I will never forget the day we learned about Lucy's PKU. P-K-what, you might ask? I know we certainly didn't know what the acronym stood for, let alone the implications this little three letter beauty had in store for us.

PKU, short for Phenylketonuria, is an extremely rare genetic condition in which a baby is born without the ability to properly break down an amino acid called phenylalanine (more commonly referred to as “phe.”) Phe is found in all foods, though at dangerously high levels in high-protein foods including meats, dairy, seafood, legumes and grains. Left untreated, phe builds up in the baby’s system and causes irreversible brain damage and severe mental retardation. 

Thank goodness that in our great nation, it's a federal mandate that all newborns' heels are pricked and their blood screened for a variety of conditions, including PKU. When caught in infancy, PKU babies grow up to become perfectly normal children.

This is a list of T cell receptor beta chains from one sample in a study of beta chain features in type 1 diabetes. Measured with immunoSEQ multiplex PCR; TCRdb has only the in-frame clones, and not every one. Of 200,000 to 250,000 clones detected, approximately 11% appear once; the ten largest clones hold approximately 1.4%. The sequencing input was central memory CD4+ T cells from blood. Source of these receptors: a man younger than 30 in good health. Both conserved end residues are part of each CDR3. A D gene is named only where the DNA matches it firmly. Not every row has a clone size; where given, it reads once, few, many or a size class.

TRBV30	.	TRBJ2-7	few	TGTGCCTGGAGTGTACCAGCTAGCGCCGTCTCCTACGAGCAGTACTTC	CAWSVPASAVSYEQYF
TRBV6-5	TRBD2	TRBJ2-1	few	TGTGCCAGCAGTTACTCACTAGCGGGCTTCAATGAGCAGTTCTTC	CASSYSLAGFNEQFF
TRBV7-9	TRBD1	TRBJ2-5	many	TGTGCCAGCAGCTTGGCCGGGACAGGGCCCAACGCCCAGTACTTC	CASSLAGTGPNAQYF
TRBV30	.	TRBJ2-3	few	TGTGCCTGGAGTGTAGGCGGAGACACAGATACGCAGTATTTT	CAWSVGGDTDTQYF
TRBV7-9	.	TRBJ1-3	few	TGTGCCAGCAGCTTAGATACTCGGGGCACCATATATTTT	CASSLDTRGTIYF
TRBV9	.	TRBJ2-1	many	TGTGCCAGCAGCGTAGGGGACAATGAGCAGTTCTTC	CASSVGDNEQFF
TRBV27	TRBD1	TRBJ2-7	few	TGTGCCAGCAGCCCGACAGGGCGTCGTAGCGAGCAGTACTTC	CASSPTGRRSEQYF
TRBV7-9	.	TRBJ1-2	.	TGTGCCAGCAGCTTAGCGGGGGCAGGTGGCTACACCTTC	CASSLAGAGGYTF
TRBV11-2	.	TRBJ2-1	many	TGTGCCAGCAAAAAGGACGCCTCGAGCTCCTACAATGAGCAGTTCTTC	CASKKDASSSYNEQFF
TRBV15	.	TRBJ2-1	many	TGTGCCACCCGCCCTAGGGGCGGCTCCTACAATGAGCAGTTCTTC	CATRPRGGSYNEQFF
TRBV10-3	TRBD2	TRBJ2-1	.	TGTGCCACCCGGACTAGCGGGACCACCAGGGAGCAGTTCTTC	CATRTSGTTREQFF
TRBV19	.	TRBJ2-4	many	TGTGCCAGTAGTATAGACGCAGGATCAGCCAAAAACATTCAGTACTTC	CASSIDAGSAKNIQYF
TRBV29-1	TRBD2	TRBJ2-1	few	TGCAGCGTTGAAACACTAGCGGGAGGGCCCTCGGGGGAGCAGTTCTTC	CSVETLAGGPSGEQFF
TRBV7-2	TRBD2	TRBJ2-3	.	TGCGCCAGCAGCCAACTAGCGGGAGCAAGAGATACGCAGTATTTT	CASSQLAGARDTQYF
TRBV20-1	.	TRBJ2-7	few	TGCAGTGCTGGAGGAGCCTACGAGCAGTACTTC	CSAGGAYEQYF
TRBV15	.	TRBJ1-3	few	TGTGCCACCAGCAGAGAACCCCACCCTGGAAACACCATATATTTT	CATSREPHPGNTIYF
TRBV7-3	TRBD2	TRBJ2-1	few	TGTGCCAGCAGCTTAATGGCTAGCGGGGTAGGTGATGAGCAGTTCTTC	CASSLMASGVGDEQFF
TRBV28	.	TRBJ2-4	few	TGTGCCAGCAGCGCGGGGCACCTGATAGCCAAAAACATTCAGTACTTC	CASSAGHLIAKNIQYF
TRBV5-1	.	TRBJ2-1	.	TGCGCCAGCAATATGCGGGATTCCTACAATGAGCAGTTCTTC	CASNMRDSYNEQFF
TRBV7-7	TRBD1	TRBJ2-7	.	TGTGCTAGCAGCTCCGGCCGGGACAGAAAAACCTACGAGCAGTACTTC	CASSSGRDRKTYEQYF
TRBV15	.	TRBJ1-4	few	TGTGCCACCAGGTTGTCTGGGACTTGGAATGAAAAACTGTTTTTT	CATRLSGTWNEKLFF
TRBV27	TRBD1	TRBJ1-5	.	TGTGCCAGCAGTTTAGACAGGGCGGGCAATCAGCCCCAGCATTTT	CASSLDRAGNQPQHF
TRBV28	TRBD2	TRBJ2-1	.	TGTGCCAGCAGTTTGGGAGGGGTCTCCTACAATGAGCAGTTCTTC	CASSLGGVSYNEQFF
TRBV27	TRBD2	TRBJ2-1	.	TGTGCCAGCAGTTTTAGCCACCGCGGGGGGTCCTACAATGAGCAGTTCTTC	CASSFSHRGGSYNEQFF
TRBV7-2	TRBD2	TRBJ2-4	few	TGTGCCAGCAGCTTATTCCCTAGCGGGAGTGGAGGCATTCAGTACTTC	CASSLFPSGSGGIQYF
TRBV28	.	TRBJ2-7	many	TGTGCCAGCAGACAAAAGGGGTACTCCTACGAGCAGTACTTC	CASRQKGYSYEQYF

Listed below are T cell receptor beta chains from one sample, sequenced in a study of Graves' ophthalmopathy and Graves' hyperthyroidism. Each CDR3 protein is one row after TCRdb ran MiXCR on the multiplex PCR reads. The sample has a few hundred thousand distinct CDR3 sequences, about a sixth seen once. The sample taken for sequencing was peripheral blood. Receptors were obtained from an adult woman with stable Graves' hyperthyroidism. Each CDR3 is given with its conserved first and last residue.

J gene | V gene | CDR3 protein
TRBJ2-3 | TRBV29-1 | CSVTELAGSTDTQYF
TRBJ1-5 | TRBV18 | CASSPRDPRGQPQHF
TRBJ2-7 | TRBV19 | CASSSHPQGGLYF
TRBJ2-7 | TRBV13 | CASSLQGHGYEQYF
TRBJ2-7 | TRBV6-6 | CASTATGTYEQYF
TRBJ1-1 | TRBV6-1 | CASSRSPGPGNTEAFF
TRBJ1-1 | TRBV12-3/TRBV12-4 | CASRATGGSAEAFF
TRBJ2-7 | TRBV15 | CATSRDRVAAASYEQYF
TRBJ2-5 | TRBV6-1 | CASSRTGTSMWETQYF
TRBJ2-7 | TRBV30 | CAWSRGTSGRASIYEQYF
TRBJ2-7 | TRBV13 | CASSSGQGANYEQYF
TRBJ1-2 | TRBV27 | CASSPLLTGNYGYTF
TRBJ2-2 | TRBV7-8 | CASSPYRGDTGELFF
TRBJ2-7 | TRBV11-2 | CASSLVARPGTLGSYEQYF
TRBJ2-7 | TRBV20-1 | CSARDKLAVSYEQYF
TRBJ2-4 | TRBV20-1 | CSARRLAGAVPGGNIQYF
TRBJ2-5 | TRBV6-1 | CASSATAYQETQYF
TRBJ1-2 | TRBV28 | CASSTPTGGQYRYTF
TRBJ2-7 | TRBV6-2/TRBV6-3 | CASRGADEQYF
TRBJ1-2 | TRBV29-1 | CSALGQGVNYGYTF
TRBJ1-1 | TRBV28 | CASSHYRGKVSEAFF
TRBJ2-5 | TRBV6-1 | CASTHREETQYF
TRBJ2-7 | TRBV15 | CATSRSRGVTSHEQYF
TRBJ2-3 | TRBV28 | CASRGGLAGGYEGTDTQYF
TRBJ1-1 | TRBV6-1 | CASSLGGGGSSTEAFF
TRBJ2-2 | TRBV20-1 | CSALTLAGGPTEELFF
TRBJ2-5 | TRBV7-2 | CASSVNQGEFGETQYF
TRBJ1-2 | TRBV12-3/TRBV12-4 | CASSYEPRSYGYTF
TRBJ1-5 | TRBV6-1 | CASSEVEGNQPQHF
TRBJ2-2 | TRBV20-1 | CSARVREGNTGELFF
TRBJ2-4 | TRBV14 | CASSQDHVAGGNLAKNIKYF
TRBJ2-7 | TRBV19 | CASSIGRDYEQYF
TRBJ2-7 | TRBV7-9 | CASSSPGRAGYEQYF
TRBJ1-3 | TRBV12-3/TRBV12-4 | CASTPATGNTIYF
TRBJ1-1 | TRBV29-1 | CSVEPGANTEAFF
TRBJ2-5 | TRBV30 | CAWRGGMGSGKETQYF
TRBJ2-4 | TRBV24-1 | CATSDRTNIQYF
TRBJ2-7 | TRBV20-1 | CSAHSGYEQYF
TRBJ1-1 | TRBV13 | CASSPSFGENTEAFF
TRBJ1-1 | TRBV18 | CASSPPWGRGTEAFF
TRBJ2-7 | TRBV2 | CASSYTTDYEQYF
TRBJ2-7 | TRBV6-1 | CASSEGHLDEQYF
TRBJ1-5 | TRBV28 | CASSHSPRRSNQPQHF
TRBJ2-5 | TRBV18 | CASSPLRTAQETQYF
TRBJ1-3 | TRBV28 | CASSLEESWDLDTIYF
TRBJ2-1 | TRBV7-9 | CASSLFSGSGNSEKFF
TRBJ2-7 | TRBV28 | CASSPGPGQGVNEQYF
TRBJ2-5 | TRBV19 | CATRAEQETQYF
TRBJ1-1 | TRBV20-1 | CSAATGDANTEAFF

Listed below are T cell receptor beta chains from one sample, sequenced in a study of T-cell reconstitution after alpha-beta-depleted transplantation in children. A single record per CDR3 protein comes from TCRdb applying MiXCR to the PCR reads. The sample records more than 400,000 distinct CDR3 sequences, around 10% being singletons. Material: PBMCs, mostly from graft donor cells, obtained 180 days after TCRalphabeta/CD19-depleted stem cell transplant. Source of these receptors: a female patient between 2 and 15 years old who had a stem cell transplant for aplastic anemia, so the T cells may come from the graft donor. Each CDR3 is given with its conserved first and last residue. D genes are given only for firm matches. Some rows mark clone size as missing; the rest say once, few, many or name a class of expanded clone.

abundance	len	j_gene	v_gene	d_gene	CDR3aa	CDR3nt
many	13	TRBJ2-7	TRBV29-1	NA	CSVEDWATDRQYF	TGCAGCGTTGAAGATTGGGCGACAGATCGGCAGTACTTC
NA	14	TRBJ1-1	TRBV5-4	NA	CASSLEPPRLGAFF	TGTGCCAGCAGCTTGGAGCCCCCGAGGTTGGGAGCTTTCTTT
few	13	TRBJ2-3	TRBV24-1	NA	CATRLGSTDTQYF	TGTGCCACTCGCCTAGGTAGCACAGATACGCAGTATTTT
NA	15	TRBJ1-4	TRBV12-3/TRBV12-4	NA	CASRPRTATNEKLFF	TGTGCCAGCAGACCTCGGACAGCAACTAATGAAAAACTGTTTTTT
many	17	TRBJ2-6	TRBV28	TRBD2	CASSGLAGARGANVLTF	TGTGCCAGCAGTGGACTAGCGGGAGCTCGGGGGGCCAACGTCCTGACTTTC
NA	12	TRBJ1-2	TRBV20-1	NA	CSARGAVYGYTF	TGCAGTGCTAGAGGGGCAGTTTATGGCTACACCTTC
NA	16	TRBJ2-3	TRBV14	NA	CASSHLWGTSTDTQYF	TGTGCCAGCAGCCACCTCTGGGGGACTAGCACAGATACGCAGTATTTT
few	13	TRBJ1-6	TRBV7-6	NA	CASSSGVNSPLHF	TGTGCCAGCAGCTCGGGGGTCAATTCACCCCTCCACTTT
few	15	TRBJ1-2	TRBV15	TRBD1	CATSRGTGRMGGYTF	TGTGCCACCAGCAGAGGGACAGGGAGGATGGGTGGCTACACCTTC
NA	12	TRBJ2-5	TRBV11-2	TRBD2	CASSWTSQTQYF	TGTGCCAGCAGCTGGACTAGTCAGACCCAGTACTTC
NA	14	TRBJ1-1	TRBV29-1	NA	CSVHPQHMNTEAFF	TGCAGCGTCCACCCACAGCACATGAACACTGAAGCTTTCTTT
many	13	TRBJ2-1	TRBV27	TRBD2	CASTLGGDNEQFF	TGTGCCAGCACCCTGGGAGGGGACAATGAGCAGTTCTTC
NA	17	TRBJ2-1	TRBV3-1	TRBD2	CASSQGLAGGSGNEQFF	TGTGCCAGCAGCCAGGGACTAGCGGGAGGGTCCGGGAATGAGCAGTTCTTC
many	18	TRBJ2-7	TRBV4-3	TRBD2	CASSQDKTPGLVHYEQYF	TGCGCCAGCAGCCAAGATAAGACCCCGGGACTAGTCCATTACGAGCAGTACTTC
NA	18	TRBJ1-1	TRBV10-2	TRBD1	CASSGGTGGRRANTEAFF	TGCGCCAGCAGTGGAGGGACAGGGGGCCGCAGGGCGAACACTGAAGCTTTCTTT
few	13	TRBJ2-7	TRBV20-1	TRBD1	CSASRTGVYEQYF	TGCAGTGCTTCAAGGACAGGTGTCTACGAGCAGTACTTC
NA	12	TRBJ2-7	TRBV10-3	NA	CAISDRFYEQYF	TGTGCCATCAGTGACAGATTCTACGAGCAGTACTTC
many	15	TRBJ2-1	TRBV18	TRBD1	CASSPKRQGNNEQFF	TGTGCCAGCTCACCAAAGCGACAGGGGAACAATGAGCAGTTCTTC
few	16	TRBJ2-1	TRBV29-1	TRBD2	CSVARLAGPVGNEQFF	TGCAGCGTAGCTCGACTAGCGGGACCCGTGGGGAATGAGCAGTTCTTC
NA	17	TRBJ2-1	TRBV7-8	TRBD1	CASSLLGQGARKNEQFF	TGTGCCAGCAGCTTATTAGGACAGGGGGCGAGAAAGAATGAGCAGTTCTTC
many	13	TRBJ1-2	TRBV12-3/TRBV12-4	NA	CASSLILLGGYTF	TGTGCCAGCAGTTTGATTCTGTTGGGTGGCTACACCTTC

When the girls were just 10 days old, we received two very confusing phone calls: one from our pediatrician's office and another from a random lab tech at Children's Hospital, both telling us we needed to have both girls' blood tested again as Lucy's results showed she might have PKU. The test was simply to confirm whether or not the disorder was indeed present and to make sure the blood results were for the correct baby. Naturally, we performed a cursory Google search, but since PKU is incredibly rare (only about 1 in 20,000 newborns are afflicted) and the test could easily have been a false positive, we thought nothing of it. We didn't even read up on the condition. We had brand new twinfants after all, were sleep-deprived and overwhelmed, so were annoyed more than anything at having to take them out for an unexpected field trip in the middle of winter.